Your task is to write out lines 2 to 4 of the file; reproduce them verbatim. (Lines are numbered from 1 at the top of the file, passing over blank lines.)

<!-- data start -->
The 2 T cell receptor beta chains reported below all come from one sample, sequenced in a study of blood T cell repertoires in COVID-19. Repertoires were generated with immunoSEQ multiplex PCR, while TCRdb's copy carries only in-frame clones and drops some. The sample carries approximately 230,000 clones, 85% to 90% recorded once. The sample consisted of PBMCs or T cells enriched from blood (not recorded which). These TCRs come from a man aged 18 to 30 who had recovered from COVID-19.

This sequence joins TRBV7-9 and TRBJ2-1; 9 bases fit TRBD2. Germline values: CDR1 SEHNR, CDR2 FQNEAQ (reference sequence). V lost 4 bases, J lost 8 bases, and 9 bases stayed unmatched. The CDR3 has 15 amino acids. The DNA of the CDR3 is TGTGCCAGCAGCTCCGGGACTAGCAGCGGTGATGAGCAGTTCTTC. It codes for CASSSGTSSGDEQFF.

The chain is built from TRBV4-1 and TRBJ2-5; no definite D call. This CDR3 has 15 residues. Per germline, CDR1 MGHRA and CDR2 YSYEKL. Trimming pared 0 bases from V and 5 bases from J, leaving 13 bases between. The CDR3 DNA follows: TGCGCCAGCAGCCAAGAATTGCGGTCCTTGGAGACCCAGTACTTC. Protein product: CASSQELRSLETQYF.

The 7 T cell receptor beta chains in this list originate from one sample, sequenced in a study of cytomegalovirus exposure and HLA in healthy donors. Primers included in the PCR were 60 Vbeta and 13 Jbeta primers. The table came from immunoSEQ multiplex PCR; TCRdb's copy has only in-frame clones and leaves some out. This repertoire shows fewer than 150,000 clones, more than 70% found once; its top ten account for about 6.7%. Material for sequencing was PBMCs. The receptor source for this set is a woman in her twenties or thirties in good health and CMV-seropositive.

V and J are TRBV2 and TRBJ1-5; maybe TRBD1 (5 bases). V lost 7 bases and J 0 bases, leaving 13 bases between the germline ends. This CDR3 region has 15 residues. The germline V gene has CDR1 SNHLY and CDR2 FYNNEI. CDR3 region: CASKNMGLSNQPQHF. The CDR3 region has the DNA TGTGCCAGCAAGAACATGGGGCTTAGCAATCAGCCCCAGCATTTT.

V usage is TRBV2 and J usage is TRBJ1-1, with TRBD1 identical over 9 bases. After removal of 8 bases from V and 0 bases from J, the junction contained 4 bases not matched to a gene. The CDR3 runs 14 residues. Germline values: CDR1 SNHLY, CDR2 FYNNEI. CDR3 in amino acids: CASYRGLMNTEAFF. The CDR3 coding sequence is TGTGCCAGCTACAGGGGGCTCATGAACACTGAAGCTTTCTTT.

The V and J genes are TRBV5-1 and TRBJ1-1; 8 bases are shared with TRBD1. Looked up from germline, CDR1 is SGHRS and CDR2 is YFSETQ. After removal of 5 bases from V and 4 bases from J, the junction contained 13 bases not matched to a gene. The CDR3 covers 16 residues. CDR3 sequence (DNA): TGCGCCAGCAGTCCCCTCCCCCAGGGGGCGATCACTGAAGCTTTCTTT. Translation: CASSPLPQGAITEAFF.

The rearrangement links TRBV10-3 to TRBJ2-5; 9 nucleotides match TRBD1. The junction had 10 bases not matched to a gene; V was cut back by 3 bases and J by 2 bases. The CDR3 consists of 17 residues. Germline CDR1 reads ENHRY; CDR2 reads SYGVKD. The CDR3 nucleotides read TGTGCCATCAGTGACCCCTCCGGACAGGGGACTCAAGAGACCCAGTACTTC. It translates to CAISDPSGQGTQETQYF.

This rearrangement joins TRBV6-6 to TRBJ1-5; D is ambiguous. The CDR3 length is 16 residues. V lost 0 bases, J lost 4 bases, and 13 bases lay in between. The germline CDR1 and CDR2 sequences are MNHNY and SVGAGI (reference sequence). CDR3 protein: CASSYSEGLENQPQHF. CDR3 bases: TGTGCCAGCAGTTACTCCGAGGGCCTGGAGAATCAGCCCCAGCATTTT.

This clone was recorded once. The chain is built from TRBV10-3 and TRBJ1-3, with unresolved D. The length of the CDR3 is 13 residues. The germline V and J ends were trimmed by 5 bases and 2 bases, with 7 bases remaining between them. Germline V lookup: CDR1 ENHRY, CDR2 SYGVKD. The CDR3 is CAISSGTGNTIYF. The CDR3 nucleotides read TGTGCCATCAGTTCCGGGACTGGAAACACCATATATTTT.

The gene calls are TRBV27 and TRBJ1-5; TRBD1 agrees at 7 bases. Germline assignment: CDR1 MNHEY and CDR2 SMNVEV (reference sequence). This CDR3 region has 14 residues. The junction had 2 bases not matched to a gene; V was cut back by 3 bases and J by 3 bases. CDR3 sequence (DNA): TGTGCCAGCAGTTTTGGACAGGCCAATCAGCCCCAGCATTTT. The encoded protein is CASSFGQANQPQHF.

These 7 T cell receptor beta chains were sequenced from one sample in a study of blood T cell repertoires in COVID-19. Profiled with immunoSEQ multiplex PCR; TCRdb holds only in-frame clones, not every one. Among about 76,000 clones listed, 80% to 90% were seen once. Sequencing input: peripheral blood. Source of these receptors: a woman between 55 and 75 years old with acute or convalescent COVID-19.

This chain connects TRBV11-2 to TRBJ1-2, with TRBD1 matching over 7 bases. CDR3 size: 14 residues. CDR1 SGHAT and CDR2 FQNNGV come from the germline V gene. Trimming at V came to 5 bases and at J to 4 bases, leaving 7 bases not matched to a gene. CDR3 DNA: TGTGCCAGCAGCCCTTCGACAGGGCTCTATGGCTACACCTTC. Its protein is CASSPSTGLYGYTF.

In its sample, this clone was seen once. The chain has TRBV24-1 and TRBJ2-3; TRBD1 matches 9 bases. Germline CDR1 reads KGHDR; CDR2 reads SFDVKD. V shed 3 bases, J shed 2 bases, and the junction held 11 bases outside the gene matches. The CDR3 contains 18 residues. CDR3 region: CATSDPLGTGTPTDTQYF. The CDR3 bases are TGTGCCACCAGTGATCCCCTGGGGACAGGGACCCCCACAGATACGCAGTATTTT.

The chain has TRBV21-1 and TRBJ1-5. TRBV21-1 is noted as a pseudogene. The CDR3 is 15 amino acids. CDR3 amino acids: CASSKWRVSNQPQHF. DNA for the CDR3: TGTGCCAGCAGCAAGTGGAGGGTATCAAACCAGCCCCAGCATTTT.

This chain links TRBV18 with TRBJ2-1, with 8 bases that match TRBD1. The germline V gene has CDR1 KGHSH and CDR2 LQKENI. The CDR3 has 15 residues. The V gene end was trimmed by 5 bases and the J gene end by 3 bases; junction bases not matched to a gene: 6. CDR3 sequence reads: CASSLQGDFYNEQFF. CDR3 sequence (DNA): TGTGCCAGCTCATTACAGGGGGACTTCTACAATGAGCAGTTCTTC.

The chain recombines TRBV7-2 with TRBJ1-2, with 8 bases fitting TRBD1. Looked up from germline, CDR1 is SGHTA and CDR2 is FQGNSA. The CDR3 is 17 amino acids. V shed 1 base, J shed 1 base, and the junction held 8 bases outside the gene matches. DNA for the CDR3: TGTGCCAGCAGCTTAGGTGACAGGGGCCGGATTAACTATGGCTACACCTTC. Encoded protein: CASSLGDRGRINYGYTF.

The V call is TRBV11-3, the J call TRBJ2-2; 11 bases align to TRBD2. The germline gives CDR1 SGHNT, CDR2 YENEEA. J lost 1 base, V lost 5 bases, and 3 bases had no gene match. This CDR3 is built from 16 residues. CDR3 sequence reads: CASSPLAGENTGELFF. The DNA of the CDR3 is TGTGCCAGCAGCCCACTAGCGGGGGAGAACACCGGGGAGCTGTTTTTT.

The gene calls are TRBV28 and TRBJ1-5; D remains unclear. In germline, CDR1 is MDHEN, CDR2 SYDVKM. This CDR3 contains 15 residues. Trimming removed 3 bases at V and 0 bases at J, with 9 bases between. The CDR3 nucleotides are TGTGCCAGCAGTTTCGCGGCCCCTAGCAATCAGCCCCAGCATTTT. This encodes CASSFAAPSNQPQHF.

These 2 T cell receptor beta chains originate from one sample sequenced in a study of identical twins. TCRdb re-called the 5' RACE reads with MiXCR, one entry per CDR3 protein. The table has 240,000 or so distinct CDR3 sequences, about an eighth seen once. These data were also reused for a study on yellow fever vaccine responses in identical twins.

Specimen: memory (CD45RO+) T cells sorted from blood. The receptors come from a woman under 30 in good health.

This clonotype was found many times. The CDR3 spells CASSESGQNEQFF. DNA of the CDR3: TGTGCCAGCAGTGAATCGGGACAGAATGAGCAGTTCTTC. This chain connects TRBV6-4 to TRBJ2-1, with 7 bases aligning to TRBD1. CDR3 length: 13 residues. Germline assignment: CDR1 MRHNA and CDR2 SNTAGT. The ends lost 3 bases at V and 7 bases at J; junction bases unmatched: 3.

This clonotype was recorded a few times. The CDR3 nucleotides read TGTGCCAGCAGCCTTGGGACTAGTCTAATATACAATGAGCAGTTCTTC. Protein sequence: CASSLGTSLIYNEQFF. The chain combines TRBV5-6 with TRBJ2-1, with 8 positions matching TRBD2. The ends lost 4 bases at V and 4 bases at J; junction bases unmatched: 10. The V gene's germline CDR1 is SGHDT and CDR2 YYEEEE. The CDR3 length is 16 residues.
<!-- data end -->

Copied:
This sequence joins TRBV7-9 and TRBJ2-1; 9 bases fit TRBD2. Germline values: CDR1 SEHNR, CDR2 FQNEAQ (reference sequence). V lost 4 bases, J lost 8 bases, and 9 bases stayed unmatched. The CDR3 has 15 amino acids. The DNA of the CDR3 is TGTGCCAGCAGCTCCGGGACTAGCAGCGGTGATGAGCAGTTCTTC. It codes for CASSSGTSSGDEQFF.

The chain is built from TRBV4-1 and TRBJ2-5; no definite D call. This CDR3 has 15 residues. Per germline, CDR1 MGHRA and CDR2 YSYEKL. Trimming pared 0 bases from V and 5 bases from J, leaving 13 bases between. The CDR3 DNA follows: TGCGCCAGCAGCCAAGAATTGCGGTCCTTGGAGACCCAGTACTTC. Protein product: CASSQELRSLETQYF.

The 7 T cell receptor beta chains in this list originate from one sample, sequenced in a study of cytomegalovirus exposure and HLA in healthy donors. Primers included in the PCR were 60 Vbeta and 13 Jbeta primers. The table came from immunoSEQ multiplex PCR; TCRdb's copy has only in-frame clones and leaves some out. This repertoire shows fewer than 150,000 clones, more than 70% found once; its top ten account for about 6.7%. Material for sequencing was PBMCs. The receptor source for this set is a woman in her twenties or thirties in good health and CMV-seropositive.